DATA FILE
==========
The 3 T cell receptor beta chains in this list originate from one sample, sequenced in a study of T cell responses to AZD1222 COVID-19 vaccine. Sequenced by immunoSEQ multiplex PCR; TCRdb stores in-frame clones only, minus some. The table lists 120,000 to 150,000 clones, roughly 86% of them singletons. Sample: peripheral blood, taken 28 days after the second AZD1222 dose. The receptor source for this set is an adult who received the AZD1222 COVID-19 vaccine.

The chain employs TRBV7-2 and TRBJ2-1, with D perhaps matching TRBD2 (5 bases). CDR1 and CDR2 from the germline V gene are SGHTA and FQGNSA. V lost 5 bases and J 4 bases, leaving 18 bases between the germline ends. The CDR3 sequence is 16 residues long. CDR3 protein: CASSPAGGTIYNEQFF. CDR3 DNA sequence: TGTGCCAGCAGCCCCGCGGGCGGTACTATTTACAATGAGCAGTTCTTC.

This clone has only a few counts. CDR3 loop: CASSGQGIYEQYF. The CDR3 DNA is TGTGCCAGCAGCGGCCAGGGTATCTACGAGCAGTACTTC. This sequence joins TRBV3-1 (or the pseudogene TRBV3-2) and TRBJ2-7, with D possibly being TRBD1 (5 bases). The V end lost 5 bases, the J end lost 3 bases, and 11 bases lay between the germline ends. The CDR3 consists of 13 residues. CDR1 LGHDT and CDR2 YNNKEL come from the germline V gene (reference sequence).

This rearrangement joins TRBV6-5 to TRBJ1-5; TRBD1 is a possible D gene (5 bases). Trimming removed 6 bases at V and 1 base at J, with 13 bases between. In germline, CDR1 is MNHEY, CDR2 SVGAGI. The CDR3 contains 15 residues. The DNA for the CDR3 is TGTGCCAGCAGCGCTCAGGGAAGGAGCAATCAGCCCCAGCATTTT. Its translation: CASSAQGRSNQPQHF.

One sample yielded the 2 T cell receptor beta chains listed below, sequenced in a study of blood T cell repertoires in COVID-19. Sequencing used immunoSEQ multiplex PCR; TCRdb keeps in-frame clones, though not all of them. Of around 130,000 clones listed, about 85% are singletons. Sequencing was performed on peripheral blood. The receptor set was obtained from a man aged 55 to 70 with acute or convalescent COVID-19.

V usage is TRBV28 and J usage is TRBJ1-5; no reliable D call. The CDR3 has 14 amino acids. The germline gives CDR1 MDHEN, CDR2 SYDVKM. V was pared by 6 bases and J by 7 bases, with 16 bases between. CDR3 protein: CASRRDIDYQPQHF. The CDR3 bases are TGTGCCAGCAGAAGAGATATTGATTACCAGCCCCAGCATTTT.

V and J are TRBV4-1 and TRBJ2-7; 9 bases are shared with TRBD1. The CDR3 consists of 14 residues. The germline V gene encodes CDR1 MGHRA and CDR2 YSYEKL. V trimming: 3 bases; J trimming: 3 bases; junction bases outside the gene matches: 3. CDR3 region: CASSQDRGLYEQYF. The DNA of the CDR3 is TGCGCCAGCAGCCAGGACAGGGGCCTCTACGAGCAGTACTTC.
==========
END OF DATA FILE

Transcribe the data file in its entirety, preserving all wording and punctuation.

The 3 T cell receptor beta chains in this list originate from one sample, sequenced in a study of T cell responses to AZD1222 COVID-19 vaccine. Sequenced by immunoSEQ multiplex PCR; TCRdb stores in-frame clones only, minus some. The table lists 120,000 to 150,000 clones, roughly 86% of them singletons. Sample: peripheral blood, taken 28 days after the second AZD1222 dose. The receptor source for this set is an adult who received the AZD1222 COVID-19 vaccine.

The chain employs TRBV7-2 and TRBJ2-1, with D perhaps matching TRBD2 (5 bases). CDR1 and CDR2 from the germline V gene are SGHTA and FQGNSA. V lost 5 bases and J 4 bases, leaving 18 bases between the germline ends. The CDR3 sequence is 16 residues long. CDR3 protein: CASSPAGGTIYNEQFF. CDR3 DNA sequence: TGTGCCAGCAGCCCCGCGGGCGGTACTATTTACAATGAGCAGTTCTTC.

This clone has only a few counts. CDR3 loop: CASSGQGIYEQYF. The CDR3 DNA is TGTGCCAGCAGCGGCCAGGGTATCTACGAGCAGTACTTC. This sequence joins TRBV3-1 (or the pseudogene TRBV3-2) and TRBJ2-7, with D possibly being TRBD1 (5 bases). The V end lost 5 bases, the J end lost 3 bases, and 11 bases lay between the germline ends. The CDR3 consists of 13 residues. CDR1 LGHDT and CDR2 YNNKEL come from the germline V gene (reference sequence).

This rearrangement joins TRBV6-5 to TRBJ1-5; TRBD1 is a possible D gene (5 bases). Trimming removed 6 bases at V and 1 base at J, with 13 bases between. In germline, CDR1 is MNHEY, CDR2 SVGAGI. The CDR3 contains 15 residues. The DNA for the CDR3 is TGTGCCAGCAGCGCTCAGGGAAGGAGCAATCAGCCCCAGCATTTT. Its translation: CASSAQGRSNQPQHF.

One sample yielded the 2 T cell receptor beta chains listed below, sequenced in a study of blood T cell repertoires in COVID-19. Sequencing used immunoSEQ multiplex PCR; TCRdb keeps in-frame clones, though not all of them. Of around 130,000 clones listed, about 85% are singletons. Sequencing was performed on peripheral blood. The receptor set was obtained from a man aged 55 to 70 with acute or convalescent COVID-19.

V usage is TRBV28 and J usage is TRBJ1-5; no reliable D call. The CDR3 has 14 amino acids. The germline gives CDR1 MDHEN, CDR2 SYDVKM. V was pared by 6 bases and J by 7 bases, with 16 bases between. CDR3 protein: CASRRDIDYQPQHF. The CDR3 bases are TGTGCCAGCAGAAGAGATATTGATTACCAGCCCCAGCATTTT.

V and J are TRBV4-1 and TRBJ2-7; 9 bases are shared with TRBD1. The CDR3 consists of 14 residues. The germline V gene encodes CDR1 MGHRA and CDR2 YSYEKL. V trimming: 3 bases; J trimming: 3 bases; junction bases outside the gene matches: 3. CDR3 region: CASSQDRGLYEQYF. The DNA of the CDR3 is TGCGCCAGCAGCCAGGACAGGGGCCTCTACGAGCAGTACTTC.